12

I have a bunch of unicode heavy (Julia) code that I want to plot with minted and am having trouble getting the unicode to display. For example, take the following code

f(x) = x.^2 + π
const ⊗ = kron
const Σ = sum
# Calculate Σ_{j=1}^5 j^2
Σ([j^2 for j ∈ 1:5])

Now, put this in a xelatex file

% !TEX engine = xelatex
\documentclass[12pt]{article}
\usepackage[letterpaper]{geometry}
\usepackage{fontspec,unicode-math}
\usepackage{xunicode}
\setmonofont{Consolas} %Might be better ones?
\usepackage{minted}
\begin{document}
\begin{minted}{julia}
f(x) = x.^2 + π
const ⊗ = kron
const Σ = sum # Although `sum` may be just as good in the code.
# Calculate Σ_{j=1}^5 j^2
Σ([j^2 for j ∈ 1:5])
\end{minted}
\end{document}

If you compile this, you will see that the $\pi$ and $\Sigma$ work fine, but the \odot and $\in$ do not. Is this something that I need to pick a better monofont for? Do I need other packages? Etc.

12

You can fill in the gaps by making the characters active with a suitable definition

enter image description here

% !TEX engine = xelatex
\documentclass[12pt]{article}
\usepackage[letterpaper]{geometry}
\usepackage{fontspec,unicode-math}
\usepackage{newunicodechar}
\newunicodechar{∈}{\makebox[\fontcharwd\font`a]{$\in$}}
\newunicodechar{⊗}{\makebox[\fontcharwd\font`a]{$\otimes$}}
\setmonofont{Consolas} %Might be better ones?
\usepackage{minted}
\begin{document}
\begin{minted}{julia}
f(x) = x.^2 + π
const ⊗ = kron
const Σ = sum # Although `sum` may be just as good in the code.
# Calculate Σ_{j=1}^5 j^2
Σ([j^2 for j ∈ 1:5])
\end{minted}
\end{document}
  • 1
    Wow! \newunicodechar! – egreg Mar 19 '18 at 18:37
  • 1
    @egreg the package doesn't have the simple elegance of indentfirst but it has its uses sometimes. – David Carlisle Mar 19 '18 at 18:39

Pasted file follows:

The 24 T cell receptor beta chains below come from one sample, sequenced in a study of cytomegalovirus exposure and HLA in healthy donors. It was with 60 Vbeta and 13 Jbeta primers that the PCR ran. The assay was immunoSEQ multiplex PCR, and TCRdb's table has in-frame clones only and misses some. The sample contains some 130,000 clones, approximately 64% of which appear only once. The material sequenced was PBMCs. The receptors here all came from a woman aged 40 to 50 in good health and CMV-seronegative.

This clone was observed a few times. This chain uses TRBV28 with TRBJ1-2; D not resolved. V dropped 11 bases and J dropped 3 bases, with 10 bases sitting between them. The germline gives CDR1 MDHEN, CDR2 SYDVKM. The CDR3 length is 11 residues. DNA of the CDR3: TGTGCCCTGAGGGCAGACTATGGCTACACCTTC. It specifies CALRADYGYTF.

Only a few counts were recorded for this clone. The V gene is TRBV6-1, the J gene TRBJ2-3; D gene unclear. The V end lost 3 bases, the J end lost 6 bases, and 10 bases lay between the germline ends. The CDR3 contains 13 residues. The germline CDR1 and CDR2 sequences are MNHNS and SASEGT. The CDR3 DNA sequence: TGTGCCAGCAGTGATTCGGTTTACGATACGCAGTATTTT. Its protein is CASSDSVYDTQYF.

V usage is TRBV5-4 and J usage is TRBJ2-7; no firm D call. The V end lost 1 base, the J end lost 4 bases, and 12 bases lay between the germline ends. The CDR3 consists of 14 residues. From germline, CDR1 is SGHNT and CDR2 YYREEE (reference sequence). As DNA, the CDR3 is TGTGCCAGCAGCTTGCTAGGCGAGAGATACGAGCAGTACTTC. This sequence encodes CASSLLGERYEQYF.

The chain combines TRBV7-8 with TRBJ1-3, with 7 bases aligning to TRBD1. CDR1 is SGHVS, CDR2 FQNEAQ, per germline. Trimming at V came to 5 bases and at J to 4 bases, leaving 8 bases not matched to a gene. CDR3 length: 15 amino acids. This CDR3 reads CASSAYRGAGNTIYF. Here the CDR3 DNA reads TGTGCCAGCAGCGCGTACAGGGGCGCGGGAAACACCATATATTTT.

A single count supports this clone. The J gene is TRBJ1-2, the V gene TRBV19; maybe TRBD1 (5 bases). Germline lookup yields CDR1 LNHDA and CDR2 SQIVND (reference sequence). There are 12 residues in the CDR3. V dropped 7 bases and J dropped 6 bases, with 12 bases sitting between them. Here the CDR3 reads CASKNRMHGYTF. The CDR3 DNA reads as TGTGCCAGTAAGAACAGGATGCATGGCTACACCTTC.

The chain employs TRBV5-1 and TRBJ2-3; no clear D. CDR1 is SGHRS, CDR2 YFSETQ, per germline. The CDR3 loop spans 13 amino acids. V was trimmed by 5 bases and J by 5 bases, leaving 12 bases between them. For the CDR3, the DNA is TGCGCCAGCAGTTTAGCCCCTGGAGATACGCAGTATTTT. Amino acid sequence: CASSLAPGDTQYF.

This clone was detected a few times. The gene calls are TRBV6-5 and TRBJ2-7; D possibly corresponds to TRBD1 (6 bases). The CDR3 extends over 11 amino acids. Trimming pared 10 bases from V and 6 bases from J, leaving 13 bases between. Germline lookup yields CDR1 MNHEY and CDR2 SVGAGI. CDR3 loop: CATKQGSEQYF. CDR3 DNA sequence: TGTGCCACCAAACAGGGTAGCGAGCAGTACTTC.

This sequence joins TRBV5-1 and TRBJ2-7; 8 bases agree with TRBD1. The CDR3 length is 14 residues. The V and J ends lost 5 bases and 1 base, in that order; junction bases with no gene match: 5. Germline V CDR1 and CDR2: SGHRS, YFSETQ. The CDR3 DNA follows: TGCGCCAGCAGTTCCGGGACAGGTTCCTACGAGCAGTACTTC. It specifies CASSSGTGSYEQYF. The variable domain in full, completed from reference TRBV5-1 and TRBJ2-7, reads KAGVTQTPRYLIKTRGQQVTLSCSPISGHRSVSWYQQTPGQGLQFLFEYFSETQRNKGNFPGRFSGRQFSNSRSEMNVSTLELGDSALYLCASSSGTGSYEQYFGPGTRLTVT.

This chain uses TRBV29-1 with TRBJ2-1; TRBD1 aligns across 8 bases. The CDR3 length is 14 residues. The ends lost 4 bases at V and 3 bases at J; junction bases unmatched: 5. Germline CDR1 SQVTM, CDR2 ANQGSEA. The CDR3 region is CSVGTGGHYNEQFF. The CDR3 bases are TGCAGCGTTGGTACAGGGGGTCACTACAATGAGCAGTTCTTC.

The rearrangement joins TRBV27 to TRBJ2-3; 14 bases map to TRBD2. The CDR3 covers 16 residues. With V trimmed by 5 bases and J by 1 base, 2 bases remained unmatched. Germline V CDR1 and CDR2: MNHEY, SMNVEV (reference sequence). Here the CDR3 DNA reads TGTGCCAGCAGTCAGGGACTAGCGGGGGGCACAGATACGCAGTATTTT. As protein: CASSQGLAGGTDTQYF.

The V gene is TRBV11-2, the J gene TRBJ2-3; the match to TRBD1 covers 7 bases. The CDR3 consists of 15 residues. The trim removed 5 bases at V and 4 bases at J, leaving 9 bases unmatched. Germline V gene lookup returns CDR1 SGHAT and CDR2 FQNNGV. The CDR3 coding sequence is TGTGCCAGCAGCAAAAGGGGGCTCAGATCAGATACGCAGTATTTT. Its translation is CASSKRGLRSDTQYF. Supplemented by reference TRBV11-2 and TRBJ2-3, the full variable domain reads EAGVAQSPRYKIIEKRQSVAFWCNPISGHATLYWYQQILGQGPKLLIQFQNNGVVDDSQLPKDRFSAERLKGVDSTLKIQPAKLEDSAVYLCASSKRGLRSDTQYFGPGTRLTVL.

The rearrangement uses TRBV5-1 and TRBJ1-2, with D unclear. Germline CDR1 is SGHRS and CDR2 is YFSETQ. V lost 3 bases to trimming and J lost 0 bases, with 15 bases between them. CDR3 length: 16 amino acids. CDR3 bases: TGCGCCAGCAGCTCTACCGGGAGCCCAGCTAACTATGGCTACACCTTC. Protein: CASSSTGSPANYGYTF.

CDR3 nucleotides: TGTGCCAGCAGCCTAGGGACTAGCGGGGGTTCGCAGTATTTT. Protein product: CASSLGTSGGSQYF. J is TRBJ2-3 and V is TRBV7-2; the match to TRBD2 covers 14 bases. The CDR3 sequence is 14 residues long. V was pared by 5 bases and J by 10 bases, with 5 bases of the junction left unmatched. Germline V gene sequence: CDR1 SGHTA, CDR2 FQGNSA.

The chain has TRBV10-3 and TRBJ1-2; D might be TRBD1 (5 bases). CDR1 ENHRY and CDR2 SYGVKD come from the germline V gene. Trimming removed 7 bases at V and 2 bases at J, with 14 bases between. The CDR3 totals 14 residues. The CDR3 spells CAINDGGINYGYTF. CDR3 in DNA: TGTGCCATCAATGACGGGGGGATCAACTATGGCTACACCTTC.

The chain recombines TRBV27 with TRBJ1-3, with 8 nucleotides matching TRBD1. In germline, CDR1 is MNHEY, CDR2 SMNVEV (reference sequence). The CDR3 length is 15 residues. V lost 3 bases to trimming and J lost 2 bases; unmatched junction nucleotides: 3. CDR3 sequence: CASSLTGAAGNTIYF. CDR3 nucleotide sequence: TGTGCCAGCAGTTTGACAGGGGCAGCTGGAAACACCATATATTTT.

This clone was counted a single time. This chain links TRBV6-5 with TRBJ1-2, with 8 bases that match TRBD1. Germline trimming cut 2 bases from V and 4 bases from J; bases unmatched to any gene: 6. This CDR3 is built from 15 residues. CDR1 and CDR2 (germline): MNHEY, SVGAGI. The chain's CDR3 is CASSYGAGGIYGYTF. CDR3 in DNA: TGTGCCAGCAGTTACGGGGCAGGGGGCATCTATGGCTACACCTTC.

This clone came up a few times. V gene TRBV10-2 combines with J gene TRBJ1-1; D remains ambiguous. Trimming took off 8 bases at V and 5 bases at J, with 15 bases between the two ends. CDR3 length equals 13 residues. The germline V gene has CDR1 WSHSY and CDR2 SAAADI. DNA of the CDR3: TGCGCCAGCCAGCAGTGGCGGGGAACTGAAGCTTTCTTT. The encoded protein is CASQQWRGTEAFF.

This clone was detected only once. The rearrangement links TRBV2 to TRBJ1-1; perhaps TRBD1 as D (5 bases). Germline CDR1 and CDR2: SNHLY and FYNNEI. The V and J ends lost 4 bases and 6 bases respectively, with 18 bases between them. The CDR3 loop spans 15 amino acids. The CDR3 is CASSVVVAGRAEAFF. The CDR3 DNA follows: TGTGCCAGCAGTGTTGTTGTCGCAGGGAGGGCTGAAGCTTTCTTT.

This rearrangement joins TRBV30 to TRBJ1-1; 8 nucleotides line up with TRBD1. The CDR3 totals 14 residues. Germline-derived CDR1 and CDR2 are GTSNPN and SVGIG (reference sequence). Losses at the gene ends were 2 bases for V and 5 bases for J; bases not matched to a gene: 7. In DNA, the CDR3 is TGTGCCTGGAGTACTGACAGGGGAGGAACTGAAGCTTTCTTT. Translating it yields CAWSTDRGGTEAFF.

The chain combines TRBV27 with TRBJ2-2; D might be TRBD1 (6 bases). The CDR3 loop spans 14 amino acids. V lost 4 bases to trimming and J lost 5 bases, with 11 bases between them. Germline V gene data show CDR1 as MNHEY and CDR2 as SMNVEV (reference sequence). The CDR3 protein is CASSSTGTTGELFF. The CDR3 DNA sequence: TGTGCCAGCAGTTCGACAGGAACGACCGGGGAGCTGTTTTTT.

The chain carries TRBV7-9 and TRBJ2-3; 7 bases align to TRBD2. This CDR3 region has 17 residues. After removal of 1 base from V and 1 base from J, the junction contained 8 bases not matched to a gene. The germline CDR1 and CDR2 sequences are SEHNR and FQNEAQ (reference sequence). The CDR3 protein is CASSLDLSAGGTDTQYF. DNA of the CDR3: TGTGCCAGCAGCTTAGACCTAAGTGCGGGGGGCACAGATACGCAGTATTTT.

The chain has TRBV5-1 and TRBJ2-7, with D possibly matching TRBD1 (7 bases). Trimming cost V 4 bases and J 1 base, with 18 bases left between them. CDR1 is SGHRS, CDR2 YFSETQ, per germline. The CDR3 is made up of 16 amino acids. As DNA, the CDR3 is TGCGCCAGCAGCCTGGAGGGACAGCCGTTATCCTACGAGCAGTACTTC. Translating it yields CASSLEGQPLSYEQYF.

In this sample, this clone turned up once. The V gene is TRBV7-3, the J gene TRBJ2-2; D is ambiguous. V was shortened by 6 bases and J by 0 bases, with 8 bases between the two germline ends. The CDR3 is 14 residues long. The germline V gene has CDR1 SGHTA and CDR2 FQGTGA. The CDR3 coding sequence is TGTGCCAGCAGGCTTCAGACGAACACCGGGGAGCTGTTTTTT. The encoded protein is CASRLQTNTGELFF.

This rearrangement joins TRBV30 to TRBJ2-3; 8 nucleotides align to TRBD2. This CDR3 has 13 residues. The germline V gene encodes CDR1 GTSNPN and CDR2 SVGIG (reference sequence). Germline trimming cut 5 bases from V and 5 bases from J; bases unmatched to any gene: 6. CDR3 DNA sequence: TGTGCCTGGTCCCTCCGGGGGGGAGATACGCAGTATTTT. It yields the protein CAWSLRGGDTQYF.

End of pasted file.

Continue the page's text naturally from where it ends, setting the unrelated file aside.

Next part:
• @DavidCarlisle You and egreg are the best. +1. – Sebastiano Mar 19 '18 at 21:57
7

If you want to avoid having to define characters, you could switch to a font that has those characters. The GNU FreeMono font is a good one since it is free and has over 4,000 characters. It has a much larger character set than most monospace fonts, including the previously missing math characters you needed. You can download it here: https://www.gnu.org/software/freefont/

This is an updated example using the FreeMono font that displays the missing characters.

% !TEX engine = xelatex
\documentclass[12pt]{article}
\usepackage[letterpaper]{geometry}
\usepackage{fontspec,unicode-math}
\usepackage{xunicode}
\setmonofont{FreeMono} %switched to FreeMono
\usepackage{minted}
\begin{document}
\begin{minted}{julia}
f(x) = x.^2 + π
const ⊗ = kron
const Σ = sum # Although `sum` may be just as good in the code.
# Calculate Σ_{j=1}^5 j^2
Σ([j^2 for j ∈ 1:5])
\end{minted}
\end{document}

FreeMono output

  • nks. Are there any of these fonts that are part of a typical miktex installation, or download able from CTAN ? I would prefer not to have additional setup instructions – jlperla Mar 20 '18 at 2:18
  • I'm not sure if it comes with miktex, but since you are already using xelatex, you just have to download the fonts in otf version (ftp.gnu.org/gnu/freefont/freefont-otf-20080323.zip) to your system and install them normally, which is a painless process usually. Xelatex with then be able to access your system fonts, without any special latex-related extra steps. – Brad Mar 20 '18 at 2:24

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